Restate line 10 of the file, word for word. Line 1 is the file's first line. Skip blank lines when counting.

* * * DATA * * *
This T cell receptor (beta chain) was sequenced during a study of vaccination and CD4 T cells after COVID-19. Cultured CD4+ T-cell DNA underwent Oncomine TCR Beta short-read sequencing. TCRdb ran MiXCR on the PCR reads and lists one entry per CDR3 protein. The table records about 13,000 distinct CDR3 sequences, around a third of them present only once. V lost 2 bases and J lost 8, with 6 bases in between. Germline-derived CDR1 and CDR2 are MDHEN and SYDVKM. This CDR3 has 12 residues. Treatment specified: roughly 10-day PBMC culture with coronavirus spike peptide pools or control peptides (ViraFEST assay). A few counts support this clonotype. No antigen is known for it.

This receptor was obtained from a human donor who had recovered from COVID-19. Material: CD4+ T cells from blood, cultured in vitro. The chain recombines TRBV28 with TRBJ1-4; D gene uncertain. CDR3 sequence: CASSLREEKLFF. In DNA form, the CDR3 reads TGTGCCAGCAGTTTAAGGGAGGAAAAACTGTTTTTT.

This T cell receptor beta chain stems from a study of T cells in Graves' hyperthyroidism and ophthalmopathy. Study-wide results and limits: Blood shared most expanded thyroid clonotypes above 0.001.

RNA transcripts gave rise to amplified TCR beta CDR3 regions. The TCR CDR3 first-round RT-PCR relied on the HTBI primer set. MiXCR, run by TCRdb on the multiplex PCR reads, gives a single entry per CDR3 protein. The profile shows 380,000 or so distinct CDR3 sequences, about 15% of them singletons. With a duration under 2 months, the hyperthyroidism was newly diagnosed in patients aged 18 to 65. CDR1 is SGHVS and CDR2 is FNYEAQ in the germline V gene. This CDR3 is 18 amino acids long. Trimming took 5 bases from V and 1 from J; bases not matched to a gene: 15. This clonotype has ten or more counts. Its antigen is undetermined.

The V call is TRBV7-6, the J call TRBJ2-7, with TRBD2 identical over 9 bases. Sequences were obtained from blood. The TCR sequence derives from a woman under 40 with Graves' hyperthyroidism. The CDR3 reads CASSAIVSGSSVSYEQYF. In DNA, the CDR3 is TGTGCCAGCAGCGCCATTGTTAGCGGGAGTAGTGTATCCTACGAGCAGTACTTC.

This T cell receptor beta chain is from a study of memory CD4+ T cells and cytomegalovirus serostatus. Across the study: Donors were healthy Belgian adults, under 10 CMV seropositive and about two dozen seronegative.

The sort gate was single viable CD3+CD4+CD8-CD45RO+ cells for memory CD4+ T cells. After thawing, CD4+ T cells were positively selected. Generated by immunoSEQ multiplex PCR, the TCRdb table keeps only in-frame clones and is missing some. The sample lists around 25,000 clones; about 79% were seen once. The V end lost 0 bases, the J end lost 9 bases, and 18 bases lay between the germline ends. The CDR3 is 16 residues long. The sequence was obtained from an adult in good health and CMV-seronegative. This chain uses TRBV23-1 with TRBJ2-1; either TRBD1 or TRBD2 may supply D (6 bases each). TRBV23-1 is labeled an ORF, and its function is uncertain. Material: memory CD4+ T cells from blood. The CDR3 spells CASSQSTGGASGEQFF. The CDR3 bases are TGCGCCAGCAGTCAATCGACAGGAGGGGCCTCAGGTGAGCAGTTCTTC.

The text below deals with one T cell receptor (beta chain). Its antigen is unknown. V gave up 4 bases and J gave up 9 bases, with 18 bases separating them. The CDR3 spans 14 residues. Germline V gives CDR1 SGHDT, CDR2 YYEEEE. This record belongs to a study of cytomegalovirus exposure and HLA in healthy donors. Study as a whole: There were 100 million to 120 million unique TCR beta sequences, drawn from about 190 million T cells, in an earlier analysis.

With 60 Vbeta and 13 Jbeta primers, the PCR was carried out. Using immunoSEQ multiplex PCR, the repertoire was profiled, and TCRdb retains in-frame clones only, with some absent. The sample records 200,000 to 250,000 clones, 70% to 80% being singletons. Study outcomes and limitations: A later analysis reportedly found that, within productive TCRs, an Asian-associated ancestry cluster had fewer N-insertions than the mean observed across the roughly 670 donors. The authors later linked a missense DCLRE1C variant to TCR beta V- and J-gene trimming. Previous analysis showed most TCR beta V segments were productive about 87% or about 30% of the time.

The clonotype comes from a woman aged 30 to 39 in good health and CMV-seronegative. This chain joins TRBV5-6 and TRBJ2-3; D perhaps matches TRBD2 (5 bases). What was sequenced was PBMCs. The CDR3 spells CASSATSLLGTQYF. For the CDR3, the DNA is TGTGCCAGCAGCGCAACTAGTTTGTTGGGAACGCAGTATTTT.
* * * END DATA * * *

The clonotype comes from a woman aged 30 to 39 in good health and CMV-seronegative. This chain joins TRBV5-6 and TRBJ2-3; D perhaps matches TRBD2 (5 bases). What was sequenced was PBMCs. The CDR3 spells CASSATSLLGTQYF. For the CDR3, the DNA is TGTGCCAGCAGCGCAACTAGTTTGTTGGGAACGCAGTATTTT.